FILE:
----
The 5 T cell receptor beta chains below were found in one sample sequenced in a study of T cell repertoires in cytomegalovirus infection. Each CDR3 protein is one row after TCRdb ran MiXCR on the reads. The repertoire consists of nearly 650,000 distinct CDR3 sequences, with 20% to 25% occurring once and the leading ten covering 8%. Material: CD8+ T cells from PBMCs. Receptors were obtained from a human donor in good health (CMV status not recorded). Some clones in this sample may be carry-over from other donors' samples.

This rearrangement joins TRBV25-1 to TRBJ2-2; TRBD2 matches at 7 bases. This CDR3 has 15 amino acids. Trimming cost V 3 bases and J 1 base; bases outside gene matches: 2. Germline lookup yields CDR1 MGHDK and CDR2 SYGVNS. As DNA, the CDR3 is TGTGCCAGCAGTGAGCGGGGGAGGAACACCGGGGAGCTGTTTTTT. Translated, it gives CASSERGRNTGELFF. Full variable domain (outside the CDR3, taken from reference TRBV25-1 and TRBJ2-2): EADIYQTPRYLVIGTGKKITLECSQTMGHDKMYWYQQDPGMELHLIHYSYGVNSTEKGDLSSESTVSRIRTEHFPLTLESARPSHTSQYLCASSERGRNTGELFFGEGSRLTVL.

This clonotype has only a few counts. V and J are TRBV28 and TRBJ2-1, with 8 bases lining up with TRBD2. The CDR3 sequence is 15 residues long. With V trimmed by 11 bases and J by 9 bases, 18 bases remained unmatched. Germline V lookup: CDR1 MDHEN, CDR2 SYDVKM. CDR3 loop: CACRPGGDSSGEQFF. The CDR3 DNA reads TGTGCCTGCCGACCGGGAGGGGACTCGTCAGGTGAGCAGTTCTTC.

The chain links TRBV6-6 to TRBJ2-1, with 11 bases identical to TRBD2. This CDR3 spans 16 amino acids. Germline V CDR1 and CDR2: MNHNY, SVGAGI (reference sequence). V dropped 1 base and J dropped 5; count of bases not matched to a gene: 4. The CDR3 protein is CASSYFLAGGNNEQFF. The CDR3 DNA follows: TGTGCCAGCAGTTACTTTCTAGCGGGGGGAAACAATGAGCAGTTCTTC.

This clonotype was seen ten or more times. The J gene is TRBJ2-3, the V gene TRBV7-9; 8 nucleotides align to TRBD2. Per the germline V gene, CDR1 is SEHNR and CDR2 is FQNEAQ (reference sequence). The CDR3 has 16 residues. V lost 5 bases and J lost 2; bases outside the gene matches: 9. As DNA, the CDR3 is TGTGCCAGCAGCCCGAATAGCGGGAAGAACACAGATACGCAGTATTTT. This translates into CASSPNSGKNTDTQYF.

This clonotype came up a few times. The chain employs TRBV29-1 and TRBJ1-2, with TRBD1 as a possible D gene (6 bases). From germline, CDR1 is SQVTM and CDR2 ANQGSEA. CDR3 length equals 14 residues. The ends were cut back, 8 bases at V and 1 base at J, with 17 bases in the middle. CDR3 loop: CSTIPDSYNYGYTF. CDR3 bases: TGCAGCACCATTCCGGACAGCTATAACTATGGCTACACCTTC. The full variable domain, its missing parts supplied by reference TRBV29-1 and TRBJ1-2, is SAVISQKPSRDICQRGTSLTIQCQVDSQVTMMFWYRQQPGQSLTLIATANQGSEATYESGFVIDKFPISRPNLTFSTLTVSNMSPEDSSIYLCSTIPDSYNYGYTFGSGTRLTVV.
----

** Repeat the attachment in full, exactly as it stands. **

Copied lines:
The 5 T cell receptor beta chains below were found in one sample sequenced in a study of T cell repertoires in cytomegalovirus infection. Each CDR3 protein is one row after TCRdb ran MiXCR on the reads. The repertoire consists of nearly 650,000 distinct CDR3 sequences, with 20% to 25% occurring once and the leading ten covering 8%. Material: CD8+ T cells from PBMCs. Receptors were obtained from a human donor in good health (CMV status not recorded). Some clones in this sample may be carry-over from other donors' samples.

This rearrangement joins TRBV25-1 to TRBJ2-2; TRBD2 matches at 7 bases. This CDR3 has 15 amino acids. Trimming cost V 3 bases and J 1 base; bases outside gene matches: 2. Germline lookup yields CDR1 MGHDK and CDR2 SYGVNS. As DNA, the CDR3 is TGTGCCAGCAGTGAGCGGGGGAGGAACACCGGGGAGCTGTTTTTT. Translated, it gives CASSERGRNTGELFF. Full variable domain (outside the CDR3, taken from reference TRBV25-1 and TRBJ2-2): EADIYQTPRYLVIGTGKKITLECSQTMGHDKMYWYQQDPGMELHLIHYSYGVNSTEKGDLSSESTVSRIRTEHFPLTLESARPSHTSQYLCASSERGRNTGELFFGEGSRLTVL.

This clonotype has only a few counts. V and J are TRBV28 and TRBJ2-1, with 8 bases lining up with TRBD2. The CDR3 sequence is 15 residues long. With V trimmed by 11 bases and J by 9 bases, 18 bases remained unmatched. Germline V lookup: CDR1 MDHEN, CDR2 SYDVKM. CDR3 loop: CACRPGGDSSGEQFF. The CDR3 DNA reads TGTGCCTGCCGACCGGGAGGGGACTCGTCAGGTGAGCAGTTCTTC.

The chain links TRBV6-6 to TRBJ2-1, with 11 bases identical to TRBD2. This CDR3 spans 16 amino acids. Germline V CDR1 and CDR2: MNHNY, SVGAGI (reference sequence). V dropped 1 base and J dropped 5; count of bases not matched to a gene: 4. The CDR3 protein is CASSYFLAGGNNEQFF. The CDR3 DNA follows: TGTGCCAGCAGTTACTTTCTAGCGGGGGGAAACAATGAGCAGTTCTTC.

This clonotype was seen ten or more times. The J gene is TRBJ2-3, the V gene TRBV7-9; 8 nucleotides align to TRBD2. Per the germline V gene, CDR1 is SEHNR and CDR2 is FQNEAQ (reference sequence). The CDR3 has 16 residues. V lost 5 bases and J lost 2; bases outside the gene matches: 9. As DNA, the CDR3 is TGTGCCAGCAGCCCGAATAGCGGGAAGAACACAGATACGCAGTATTTT. This translates into CASSPNSGKNTDTQYF.

This clonotype came up a few times. The chain employs TRBV29-1 and TRBJ1-2, with TRBD1 as a possible D gene (6 bases). From germline, CDR1 is SQVTM and CDR2 ANQGSEA. CDR3 length equals 14 residues. The ends were cut back, 8 bases at V and 1 base at J, with 17 bases in the middle. CDR3 loop: CSTIPDSYNYGYTF. CDR3 bases: TGCAGCACCATTCCGGACAGCTATAACTATGGCTACACCTTC. The full variable domain, its missing parts supplied by reference TRBV29-1 and TRBJ1-2, is SAVISQKPSRDICQRGTSLTIQCQVDSQVTMMFWYRQQPGQSLTLIATANQGSEATYESGFVIDKFPISRPNLTFSTLTVSNMSPEDSSIYLCSTIPDSYNYGYTFGSGTRLTVV.